Henry Kissinger discusses decision-making at Harvard's Sanders Theatre in April. Moderated by Belfer Center Director Graham Allison, panelists included Harvard University Distinguished Service Professor Joseph Nye and doctoral student Jessica Blankshain.
Kissinger's Return to Harvard Draws Enthusiastic Crowd
Harvard President Drew Faust called him “one of Harvard’s most legendary graduates” as she welcomed Henry Kissinger back to campus as part of the university’s 375th anniversary celebration. And the overflow crowd that gathered to hear him speak at Sanders Theatre on April 11 was testimony to that legend.
After his round-table discussion with Belfer Center Director Graham Allison, Harvard University Distinguished Professor Joseph Nye, and Kennedy School doctoral student Jessica Blankshain, the 88-year-old Kissinger mingled with students who crowded the stage to have him sign copies of his latest book, On China.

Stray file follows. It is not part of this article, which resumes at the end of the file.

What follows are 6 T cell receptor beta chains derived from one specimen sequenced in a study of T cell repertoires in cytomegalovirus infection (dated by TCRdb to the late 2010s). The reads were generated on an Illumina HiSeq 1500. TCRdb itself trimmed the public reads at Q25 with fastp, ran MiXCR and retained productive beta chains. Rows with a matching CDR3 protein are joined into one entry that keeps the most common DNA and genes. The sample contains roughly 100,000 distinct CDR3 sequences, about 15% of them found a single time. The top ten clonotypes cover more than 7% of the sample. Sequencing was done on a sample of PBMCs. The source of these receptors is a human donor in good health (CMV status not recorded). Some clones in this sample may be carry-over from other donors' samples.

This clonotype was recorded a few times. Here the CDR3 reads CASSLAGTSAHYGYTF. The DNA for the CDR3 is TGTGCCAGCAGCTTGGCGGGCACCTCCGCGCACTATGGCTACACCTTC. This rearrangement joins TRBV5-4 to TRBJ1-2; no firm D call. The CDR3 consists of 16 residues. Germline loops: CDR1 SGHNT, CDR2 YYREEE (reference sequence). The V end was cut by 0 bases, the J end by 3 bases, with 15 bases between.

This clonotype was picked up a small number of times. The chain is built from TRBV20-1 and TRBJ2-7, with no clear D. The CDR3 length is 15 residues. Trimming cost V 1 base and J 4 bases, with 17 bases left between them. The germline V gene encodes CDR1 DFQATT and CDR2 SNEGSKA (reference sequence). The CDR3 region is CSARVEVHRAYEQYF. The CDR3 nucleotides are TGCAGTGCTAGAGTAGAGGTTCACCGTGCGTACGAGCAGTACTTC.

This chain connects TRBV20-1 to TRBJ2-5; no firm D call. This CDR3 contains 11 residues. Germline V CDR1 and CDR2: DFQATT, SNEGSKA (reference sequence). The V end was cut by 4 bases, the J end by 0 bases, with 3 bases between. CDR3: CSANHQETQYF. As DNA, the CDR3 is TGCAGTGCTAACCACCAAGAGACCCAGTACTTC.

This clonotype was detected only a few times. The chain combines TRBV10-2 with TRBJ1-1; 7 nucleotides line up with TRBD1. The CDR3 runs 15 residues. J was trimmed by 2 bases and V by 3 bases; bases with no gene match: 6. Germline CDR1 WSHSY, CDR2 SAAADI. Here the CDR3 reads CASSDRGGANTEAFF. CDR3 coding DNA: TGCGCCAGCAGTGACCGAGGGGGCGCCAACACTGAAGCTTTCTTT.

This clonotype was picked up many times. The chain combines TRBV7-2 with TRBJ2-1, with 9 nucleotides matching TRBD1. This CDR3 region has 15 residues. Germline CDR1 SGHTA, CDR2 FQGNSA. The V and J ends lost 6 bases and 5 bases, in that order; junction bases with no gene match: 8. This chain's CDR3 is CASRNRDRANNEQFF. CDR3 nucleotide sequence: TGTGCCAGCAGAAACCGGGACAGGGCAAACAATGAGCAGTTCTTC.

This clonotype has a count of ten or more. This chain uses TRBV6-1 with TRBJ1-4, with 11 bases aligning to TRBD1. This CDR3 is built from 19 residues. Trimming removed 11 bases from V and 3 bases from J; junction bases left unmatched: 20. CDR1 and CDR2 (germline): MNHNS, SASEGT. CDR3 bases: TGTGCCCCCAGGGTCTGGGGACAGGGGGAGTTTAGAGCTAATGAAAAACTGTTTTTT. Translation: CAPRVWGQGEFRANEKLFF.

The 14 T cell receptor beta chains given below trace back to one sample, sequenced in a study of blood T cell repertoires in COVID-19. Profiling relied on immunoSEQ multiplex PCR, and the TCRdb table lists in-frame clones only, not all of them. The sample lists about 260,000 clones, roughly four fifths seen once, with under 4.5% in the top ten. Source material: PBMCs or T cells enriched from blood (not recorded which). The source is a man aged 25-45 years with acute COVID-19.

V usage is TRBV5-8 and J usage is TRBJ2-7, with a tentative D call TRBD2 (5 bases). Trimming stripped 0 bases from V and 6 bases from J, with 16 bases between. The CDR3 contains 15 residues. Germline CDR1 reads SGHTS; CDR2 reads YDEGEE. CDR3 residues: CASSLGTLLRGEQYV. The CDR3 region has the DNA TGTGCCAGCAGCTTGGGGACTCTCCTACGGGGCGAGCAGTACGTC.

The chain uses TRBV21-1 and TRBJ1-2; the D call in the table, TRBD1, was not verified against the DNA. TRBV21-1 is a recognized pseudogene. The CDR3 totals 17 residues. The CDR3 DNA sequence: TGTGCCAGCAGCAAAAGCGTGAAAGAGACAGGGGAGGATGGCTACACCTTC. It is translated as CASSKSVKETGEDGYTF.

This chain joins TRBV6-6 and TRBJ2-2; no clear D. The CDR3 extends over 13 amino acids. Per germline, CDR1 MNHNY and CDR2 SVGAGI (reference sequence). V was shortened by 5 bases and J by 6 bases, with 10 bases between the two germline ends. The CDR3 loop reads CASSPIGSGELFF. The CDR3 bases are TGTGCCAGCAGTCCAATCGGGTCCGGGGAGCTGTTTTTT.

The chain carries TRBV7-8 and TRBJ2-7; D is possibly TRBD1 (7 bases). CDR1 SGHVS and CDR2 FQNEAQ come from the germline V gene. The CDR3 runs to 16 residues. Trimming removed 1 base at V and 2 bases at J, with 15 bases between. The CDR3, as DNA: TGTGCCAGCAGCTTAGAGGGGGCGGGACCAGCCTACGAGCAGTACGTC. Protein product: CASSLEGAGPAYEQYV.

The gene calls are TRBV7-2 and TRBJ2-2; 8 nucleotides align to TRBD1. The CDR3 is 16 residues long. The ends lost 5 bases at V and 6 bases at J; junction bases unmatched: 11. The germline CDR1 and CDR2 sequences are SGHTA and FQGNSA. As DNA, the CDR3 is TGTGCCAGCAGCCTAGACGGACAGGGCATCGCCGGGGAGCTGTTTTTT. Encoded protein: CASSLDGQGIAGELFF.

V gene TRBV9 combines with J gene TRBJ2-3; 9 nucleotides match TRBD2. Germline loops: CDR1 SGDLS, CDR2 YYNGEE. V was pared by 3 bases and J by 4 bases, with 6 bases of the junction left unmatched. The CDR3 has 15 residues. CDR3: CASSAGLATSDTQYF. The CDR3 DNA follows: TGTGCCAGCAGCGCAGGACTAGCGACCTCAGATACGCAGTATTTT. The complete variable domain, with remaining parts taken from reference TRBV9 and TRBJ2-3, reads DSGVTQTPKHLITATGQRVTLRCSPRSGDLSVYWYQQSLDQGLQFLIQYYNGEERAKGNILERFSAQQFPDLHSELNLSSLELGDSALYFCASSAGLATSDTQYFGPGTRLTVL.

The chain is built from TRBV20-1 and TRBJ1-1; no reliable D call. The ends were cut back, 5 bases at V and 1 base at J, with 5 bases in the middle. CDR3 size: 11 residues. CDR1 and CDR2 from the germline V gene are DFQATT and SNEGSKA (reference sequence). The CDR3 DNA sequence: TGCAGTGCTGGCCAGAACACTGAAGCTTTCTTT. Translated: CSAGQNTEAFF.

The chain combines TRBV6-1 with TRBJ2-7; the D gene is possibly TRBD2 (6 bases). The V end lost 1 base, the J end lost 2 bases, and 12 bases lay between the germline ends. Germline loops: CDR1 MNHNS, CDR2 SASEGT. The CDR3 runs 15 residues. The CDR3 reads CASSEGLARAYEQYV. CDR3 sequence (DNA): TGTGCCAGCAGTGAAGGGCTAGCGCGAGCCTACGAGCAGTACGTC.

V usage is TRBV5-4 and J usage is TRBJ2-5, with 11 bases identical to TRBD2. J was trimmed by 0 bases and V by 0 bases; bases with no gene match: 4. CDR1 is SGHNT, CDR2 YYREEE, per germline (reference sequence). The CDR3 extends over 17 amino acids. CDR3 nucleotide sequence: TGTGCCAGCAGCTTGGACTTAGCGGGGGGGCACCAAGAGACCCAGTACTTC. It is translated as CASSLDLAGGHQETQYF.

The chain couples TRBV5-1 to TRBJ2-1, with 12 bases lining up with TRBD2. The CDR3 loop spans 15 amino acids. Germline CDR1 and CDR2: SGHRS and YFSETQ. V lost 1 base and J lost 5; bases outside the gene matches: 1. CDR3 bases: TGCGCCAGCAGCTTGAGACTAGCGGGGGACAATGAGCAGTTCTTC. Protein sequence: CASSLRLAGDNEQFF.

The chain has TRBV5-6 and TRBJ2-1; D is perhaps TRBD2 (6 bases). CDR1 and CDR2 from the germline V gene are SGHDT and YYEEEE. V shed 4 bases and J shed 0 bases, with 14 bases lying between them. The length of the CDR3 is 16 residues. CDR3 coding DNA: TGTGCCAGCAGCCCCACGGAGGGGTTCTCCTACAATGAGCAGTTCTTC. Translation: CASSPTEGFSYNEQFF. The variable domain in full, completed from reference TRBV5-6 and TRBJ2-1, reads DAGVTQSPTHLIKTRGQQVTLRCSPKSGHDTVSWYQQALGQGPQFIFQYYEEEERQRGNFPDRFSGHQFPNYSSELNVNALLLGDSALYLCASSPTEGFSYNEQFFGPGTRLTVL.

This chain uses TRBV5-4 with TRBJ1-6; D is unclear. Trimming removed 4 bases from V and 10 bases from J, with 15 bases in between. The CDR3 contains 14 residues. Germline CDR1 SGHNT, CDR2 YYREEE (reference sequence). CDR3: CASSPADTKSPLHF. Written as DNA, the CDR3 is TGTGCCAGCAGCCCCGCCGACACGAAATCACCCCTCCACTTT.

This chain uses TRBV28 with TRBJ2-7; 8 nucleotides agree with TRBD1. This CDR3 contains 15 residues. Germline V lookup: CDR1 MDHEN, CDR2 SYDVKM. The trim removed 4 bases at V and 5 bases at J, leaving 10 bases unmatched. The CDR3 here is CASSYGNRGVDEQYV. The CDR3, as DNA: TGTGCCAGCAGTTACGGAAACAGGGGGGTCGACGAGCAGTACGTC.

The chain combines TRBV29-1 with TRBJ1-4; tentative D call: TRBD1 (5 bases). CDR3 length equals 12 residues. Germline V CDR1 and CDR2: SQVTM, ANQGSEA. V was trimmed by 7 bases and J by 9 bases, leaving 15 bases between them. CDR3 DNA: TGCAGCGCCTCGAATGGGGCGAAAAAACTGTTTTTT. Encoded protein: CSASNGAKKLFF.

There were a few echoes of the anti-Vietnam War protests that dogged Kissinger when he served as national security adviser and then Secretary of State under Presidents Nixon and Ford from 1969 to 1977. Kissinger responded to one critical question by saying: “No one had a bigger interest in ending the war than the people who were in office.”
Kissinger described the stark contrast he encountered when he joined the government after 15 years as a Harvard professor of government. He said an academic scholar “can pick his topic. He can work on it for as long as he wants. He can choose the best possible vision of it, and he has the option of changing his mind. None of these options exist for the statesman. Issues present themselves and have to be dealt with in a finite period of time.”
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